The second choice, of renovating some buildings and building one new elementary school, would likely have a price tag between $103.8 million to $111.9 million.

The third option would cost somewhere between $89.4 million and $98.2 million.

Coleman cautioned that the estimates will change as the board fine tunes its choices, adding that the estimates do not include site construction costs for CTE and NOE and new construction. They also don’t factor in the option of adding sprinklers to the current elementary schools.

Bradley Remig, a representative of PFM Financial Advisors, said the first option with renovations only would roughly equal a millage rate of 1.467. The second option would come to a millage equivalent of about 2.3186 to take on the new debt.

No millage equivalency was provided for the third option.

Remig said that should the board decide on a path forward, PFM will help determine how debt could be gradually added on rather than taken on at tonce.

As the meeting opened, Superintendent Sharon Perry said she feels the district must take some form of action.

“Our maintenance and our buildings and grounds crew have done the very best that they can do with our school facilities for the amount of years that they have been updated,” Perry said. “We are now officially at the point that we need to begin taking a very serious look at the future of each of our facilities.”

Community concerns

Following the presentation, members of the community were allowed to submit their questions.

Matthew Muller, the district’s head of security, read questions submitted online. Several individuals voiced their thoughts in person.

Perry asked the community to continue to offer input as the district evaluates the different scenarios.

“This is really exciting times for us in Conewago Valley School District,” Perry said. “We know that the money signs are large and we are truly at a pinnacle point here where our aging facilities are going to require us to do something. So we’re all keenly aware of that. It’s just what direction do we believe is going to be the best 20-year decision for our future Colonials.”

Some audience members sought more detail on the projected enrollment data, with some indicating they felt the large influx of retirees rather than younger families might inflate enrollment projections. A few also pointed to the country’s decline in birth rates. One individual noted that the number of homeschooled students in the country is also increasing and may affect the number of future school enrollments.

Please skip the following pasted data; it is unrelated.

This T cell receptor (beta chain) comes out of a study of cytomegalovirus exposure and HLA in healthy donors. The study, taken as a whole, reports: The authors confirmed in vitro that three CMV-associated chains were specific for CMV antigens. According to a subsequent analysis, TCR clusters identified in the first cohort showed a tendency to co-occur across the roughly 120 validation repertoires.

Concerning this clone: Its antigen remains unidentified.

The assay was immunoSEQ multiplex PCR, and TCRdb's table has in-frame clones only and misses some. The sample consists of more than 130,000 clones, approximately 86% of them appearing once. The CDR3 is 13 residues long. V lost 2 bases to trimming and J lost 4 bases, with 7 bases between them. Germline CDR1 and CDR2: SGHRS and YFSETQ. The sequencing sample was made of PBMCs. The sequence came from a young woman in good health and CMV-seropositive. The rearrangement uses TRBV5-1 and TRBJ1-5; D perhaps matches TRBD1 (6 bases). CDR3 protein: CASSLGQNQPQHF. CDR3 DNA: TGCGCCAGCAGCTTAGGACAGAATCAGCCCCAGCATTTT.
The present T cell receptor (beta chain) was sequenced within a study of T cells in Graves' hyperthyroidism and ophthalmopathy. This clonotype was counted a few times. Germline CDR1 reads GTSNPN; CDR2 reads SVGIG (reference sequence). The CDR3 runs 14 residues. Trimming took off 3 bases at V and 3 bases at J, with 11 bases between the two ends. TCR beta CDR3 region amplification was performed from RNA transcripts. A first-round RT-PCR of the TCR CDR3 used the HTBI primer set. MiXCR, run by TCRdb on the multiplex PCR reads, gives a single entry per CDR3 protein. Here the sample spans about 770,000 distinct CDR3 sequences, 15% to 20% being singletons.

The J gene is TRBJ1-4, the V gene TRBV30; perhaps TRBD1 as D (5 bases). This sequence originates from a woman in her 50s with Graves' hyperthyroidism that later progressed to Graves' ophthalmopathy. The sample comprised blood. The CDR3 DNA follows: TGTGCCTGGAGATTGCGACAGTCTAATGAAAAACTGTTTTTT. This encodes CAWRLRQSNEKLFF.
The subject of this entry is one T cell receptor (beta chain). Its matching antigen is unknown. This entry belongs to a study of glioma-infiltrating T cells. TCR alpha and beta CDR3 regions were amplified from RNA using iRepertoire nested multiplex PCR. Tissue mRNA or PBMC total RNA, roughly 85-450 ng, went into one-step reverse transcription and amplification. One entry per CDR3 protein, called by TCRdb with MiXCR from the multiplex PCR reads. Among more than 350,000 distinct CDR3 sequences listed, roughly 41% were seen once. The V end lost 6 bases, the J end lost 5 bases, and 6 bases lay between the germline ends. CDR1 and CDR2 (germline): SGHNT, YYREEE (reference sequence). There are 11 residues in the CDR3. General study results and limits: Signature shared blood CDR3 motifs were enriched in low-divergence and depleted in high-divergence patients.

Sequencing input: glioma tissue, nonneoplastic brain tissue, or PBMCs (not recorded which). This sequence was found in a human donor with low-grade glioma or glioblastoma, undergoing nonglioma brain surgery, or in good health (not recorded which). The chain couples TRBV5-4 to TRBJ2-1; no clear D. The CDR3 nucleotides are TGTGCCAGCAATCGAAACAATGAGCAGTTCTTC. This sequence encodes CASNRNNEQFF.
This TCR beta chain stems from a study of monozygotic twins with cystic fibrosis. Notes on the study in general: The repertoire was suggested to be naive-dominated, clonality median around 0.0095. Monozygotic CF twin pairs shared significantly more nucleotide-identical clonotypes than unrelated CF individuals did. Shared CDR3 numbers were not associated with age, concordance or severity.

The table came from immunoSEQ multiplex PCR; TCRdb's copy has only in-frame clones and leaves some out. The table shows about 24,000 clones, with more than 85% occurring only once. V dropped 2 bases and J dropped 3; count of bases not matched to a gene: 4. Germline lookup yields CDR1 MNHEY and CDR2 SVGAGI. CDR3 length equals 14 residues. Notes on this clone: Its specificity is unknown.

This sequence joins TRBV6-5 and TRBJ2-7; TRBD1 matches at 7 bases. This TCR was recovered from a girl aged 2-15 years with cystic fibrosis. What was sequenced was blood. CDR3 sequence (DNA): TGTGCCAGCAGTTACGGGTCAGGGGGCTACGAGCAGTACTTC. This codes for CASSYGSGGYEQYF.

Others worried about the financial burden of the renovations and potential construction, concerned that, paired with inflation, seniors would be forced out of their homes by rising taxes intended to pay for the upgrades.

Some criticized the lack of a representative from Decision Insite as they wanted to further study the factors the firm used to create the enrollment projections.

Coleman addressed most of the concerns, with district leadership responding to the remaining questions.

Perry said the district hopes to create a list of frequently asked questions and the district’s responses to them. The list would be published on the district website.

The board will hold another meeting on Monday, March 6 to further discuss the district’s options.

Prior to that, the board will interview candidates for a new representative for Region 2 to fill a board vacancy.

Interviews will be held at 6 p.m. Monday and the board study session will be held at 7 p.m., according to the district website. Both will be held in the cafeteria of New Oxford Elementary School.

According to Perry, the board will discuss the options presented to it but no vote will be held during that meeting.

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Imari Scarbrough is a freelance journalist. She was a staff newspaper reporter for five years before becoming a freelancer in 2017. She has written on crime, environmental issues, severe weather events, local and regional government and more.

You can visit her website at